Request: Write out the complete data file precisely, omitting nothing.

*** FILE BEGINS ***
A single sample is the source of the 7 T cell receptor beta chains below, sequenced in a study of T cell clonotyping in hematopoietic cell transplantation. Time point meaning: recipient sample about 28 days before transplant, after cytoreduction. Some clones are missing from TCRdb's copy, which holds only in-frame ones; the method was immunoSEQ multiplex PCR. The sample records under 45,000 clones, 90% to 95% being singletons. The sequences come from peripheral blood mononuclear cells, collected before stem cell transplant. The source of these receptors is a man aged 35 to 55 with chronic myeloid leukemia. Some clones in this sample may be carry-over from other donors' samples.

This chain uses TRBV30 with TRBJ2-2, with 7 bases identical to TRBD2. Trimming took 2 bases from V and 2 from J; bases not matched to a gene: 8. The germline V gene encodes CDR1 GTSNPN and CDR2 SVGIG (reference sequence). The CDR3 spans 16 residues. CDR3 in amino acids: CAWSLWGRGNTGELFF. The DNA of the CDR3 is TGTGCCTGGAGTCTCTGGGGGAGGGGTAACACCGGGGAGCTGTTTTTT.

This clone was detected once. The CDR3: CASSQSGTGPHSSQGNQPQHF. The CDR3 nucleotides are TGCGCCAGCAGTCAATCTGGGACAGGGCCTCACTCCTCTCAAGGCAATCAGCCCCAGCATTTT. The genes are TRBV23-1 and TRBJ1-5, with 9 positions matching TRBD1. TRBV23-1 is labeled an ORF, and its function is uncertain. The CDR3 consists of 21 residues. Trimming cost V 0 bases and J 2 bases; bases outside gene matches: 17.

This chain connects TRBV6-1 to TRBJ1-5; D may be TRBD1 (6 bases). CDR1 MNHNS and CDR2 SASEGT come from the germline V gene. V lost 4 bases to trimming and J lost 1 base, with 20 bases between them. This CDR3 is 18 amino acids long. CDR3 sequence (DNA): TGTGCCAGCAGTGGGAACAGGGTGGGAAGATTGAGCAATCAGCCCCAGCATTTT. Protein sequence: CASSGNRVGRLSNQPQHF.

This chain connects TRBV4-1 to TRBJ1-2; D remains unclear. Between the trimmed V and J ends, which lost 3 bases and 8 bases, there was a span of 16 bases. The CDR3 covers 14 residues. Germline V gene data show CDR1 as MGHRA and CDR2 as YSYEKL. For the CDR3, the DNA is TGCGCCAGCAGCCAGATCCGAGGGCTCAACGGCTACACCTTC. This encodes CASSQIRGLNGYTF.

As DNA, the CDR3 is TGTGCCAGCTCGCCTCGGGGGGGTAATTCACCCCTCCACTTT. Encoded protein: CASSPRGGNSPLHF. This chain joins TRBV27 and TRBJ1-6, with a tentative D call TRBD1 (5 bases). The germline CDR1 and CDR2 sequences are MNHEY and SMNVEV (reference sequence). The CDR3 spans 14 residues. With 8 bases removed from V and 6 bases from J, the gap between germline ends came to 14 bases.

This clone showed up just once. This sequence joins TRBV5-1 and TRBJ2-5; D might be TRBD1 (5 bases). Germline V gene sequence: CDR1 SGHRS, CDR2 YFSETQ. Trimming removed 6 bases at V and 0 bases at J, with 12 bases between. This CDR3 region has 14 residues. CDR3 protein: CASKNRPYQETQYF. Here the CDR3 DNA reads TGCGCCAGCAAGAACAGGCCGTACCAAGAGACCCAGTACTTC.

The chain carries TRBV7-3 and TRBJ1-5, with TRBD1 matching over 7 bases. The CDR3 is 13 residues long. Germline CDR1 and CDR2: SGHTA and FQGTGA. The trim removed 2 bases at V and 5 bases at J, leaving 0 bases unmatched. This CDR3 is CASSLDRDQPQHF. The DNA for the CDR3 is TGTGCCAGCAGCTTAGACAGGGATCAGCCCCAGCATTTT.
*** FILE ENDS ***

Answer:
A single sample is the source of the 7 T cell receptor beta chains below, sequenced in a study of T cell clonotyping in hematopoietic cell transplantation. Time point meaning: recipient sample about 28 days before transplant, after cytoreduction. Some clones are missing from TCRdb's copy, which holds only in-frame ones; the method was immunoSEQ multiplex PCR. The sample records under 45,000 clones, 90% to 95% being singletons. The sequences come from peripheral blood mononuclear cells, collected before stem cell transplant. The source of these receptors is a man aged 35 to 55 with chronic myeloid leukemia. Some clones in this sample may be carry-over from other donors' samples.

This chain uses TRBV30 with TRBJ2-2, with 7 bases identical to TRBD2. Trimming took 2 bases from V and 2 from J; bases not matched to a gene: 8. The germline V gene encodes CDR1 GTSNPN and CDR2 SVGIG (reference sequence). The CDR3 spans 16 residues. CDR3 in amino acids: CAWSLWGRGNTGELFF. The DNA of the CDR3 is TGTGCCTGGAGTCTCTGGGGGAGGGGTAACACCGGGGAGCTGTTTTTT.

This clone was detected once. The CDR3: CASSQSGTGPHSSQGNQPQHF. The CDR3 nucleotides are TGCGCCAGCAGTCAATCTGGGACAGGGCCTCACTCCTCTCAAGGCAATCAGCCCCAGCATTTT. The genes are TRBV23-1 and TRBJ1-5, with 9 positions matching TRBD1. TRBV23-1 is labeled an ORF, and its function is uncertain. The CDR3 consists of 21 residues. Trimming cost V 0 bases and J 2 bases; bases outside gene matches: 17.

This chain connects TRBV6-1 to TRBJ1-5; D may be TRBD1 (6 bases). CDR1 MNHNS and CDR2 SASEGT come from the germline V gene. V lost 4 bases to trimming and J lost 1 base, with 20 bases between them. This CDR3 is 18 amino acids long. CDR3 sequence (DNA): TGTGCCAGCAGTGGGAACAGGGTGGGAAGATTGAGCAATCAGCCCCAGCATTTT. Protein sequence: CASSGNRVGRLSNQPQHF.

This chain connects TRBV4-1 to TRBJ1-2; D remains unclear. Between the trimmed V and J ends, which lost 3 bases and 8 bases, there was a span of 16 bases. The CDR3 covers 14 residues. Germline V gene data show CDR1 as MGHRA and CDR2 as YSYEKL. For the CDR3, the DNA is TGCGCCAGCAGCCAGATCCGAGGGCTCAACGGCTACACCTTC. This encodes CASSQIRGLNGYTF.

As DNA, the CDR3 is TGTGCCAGCTCGCCTCGGGGGGGTAATTCACCCCTCCACTTT. Encoded protein: CASSPRGGNSPLHF. This chain joins TRBV27 and TRBJ1-6, with a tentative D call TRBD1 (5 bases). The germline CDR1 and CDR2 sequences are MNHEY and SMNVEV (reference sequence). The CDR3 spans 14 residues. With 8 bases removed from V and 6 bases from J, the gap between germline ends came to 14 bases.

This clone showed up just once. This sequence joins TRBV5-1 and TRBJ2-5; D might be TRBD1 (5 bases). Germline V gene sequence: CDR1 SGHRS, CDR2 YFSETQ. Trimming removed 6 bases at V and 0 bases at J, with 12 bases between. This CDR3 region has 14 residues. CDR3 protein: CASKNRPYQETQYF. Here the CDR3 DNA reads TGCGCCAGCAAGAACAGGCCGTACCAAGAGACCCAGTACTTC.

The chain carries TRBV7-3 and TRBJ1-5, with TRBD1 matching over 7 bases. The CDR3 is 13 residues long. Germline CDR1 and CDR2: SGHTA and FQGTGA. The trim removed 2 bases at V and 5 bases at J, leaving 0 bases unmatched. This CDR3 is CASSLDRDQPQHF. The DNA for the CDR3 is TGTGCCAGCAGCTTAGACAGGGATCAGCCCCAGCATTTT.